A man was killed in Boulder Creek after a tree crashed into his home, as winds pounded Santa Cruz County after several heavy rainstorms on Sunday.
Santa Cruz County Sheriff’s spokeswoman Ashley Keehn identified the man as as 45-year-old Robert Brainard III.
Deputies and firefighters responded around 3:30pm to a report of a tree that slammed into a home on the 14100 block of Highway 9.
Keehn says that one resident made it out of the house, but another was trapped inside.
“Unfortunately, the resident inside sustained injuries from the tree falling into the home and was pronounced deceased at the scene,” she said.
There were no other injuries reported from the windstorm, although downed power lines and fallen trees forced the closure of several roads throughout the county. As of Monday morning, five remained closed.
For information on road conditions, visit sccroadclosure.org.
Late Monday morning, sun rays were breaking through the clouds that have dumped several inches of rain over the past few days.
National Weather Service of Monterey Bay meteorologist and hydrologist Carolina Walbrun said that rain is expected to continue throughout Monday, which will abate and allow the county to dry out through Tuesday.
Another rain system is expected on Wednesday, with a drying period on Thursday and Friday.
How much rain fell?
Santa Cruz hills: 3.29
Boulder Creek 4.76
Ben Lomond: 5.02
Scotts Valley hills: 2.61
City of Scotts Valley: 1.87
South County: average of 1.8
The most damage came from the wind—measured as high as 64 miles per hour—which slammed the county for several hours and wreaked havoc on the county’s power system.
Pacific Gas and Electric said that a total of 29,975 people were without power throughout Santa Cruz County as of 11:30am on Monday.
The winds also knocked down several trees.
Paige Gordon stood near her Live Oak home Sunday afternoon, hours after a towering eucalyptus tree—felled by heavy winds— smashed through the top floor and rendered the entire structure uninhabitable.
High above her head, the wind roared through the small stand of eucalyptuses from which its fallen brethren came.
Gordon lives in the house with her husband and 7-week-old and 17-month-old children. Nobody was injured when the tree came down at 9am, she says. But the tree crashed through the attic and into the upper floor.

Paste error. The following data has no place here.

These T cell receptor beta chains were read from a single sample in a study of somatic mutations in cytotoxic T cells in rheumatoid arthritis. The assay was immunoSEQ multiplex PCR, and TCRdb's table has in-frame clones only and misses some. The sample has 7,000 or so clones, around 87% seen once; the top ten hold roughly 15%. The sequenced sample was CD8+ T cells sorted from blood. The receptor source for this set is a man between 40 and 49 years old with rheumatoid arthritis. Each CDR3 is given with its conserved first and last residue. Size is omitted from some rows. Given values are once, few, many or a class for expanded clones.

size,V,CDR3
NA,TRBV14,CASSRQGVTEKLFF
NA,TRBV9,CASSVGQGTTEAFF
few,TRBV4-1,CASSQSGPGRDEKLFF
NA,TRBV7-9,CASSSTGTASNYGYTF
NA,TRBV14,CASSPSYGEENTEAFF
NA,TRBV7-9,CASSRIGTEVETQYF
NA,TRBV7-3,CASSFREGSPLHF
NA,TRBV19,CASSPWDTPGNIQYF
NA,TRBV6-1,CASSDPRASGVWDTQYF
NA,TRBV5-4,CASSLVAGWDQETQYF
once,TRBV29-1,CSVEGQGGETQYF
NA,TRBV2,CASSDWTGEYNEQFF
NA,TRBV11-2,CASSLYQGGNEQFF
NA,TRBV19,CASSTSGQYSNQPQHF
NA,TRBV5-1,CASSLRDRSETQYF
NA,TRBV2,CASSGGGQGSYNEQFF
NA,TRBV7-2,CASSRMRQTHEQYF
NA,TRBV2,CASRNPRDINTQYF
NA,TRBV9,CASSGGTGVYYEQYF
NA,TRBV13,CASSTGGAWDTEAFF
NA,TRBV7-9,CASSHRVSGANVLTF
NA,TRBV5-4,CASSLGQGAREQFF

“If my kids had been upstairs when that happened, somebody could have died,” she says.
Gordon says she has been grappling with the rules protecting the grove—a protected habitat of monarch butterflies—and with limited county budget to maintain the trees since she moved in three years ago.
“They don’t take care of this parcel,” she says. “It is frustrating, because it could have been avoidable.”
Trees also crashed into several other houses throughout the Mid-County neighborhood, all of them from county-owned property.
It is not clear whether the county will be responsible for the damages.
Santa Cruz County Supervisor Manu Koenig, whose First District covers the neighborhood, says officials are looking at the issue.
Koenig says that the county has been looking at problems with the trees for the past year, and has removed several trees to protect the residents.
But the rules protecting the area can limit those efforts, he says.
“We’ve been navigating the monarch butterfly habitat management plan on the one hand, and of course our obvious concerns are keeping neighbors safe,” he says. “We do need to strike this balance between the natural environment and the human environment. It’s a constant challenge.”
Don Davis, a 39-year-old Boulder Creek resident, called the storm “anti-climactic,” particularly compared to last year.
A storm like this was simply water off a duck’s back for a guy like Davis.
“I’m the grumpy old ‘mountain man,’” he said, noting even if the power goes out there are plenty of ways to stay entertained. “I tell people, ‘Back in my day, movies were called books.’”
But he recognizes downstream residents may face greater flooding impacts than he would.
“I’m right by the river, but up on the hill,” he said. “You guys all get your flooding from us.”
Fred Cox, 71, of Scotts Valley said authorities had predicted Mother Nature would be meaner, particularly in terms of the wind.
“I didn’t see any more than 35-mile-per-hour gusts,” he said. “They were talking about 50-60.”
Nevertheless, auburn forest litter was strewn across Highway 9, causing motorists to slow down and dodge large sticks and redwood boughs.
Cox said he was thankful a 10-foot oak tree had recently been removed from his property.
“I’m grateful that the redwood trees are getting water,” he said. “I’m grateful that the reservoirs are filling-up.”
Aptos resident Diane Marcel, 61, had arrived in Felton to check on her two endurance horses Anden and Disney.
“They’re really stressed out,” she said, as one twirled around the stable. “They’re high-strung.”
But the forecast had been revised downward, meaning it wasn’t looking like the river was, in fact, going to overtake its banks—and so they wouldn’t have to evacuate.
“We’re feeling pretty lucky actually,” she said, noting last year they had to evacuate four times, whereas this winter that hadn’t happened. “We’re all relaxed.”
However, some borders hauled their livestock from the Covered Bridge Equestrian Center to other locations—just in case.
Throughout the afternoon, the weather made a mess of things throughout much of the San Lorenzo Valley, with first responders directing traffic around a downed tree on Highway 9 north of Brookdale and Boulder Creek Fire Protection District firefighters preventing people from approaching tree-damaged wires along Two Bar Road near Boulder Creek as they waited for a PG&E crew to appear.
Around 3:30pm, Capt. Matt Sanders of the Ben Lomond Fire Protection District said, after a slow night, they’d just received 4-5 calls for service in the previous hour or so.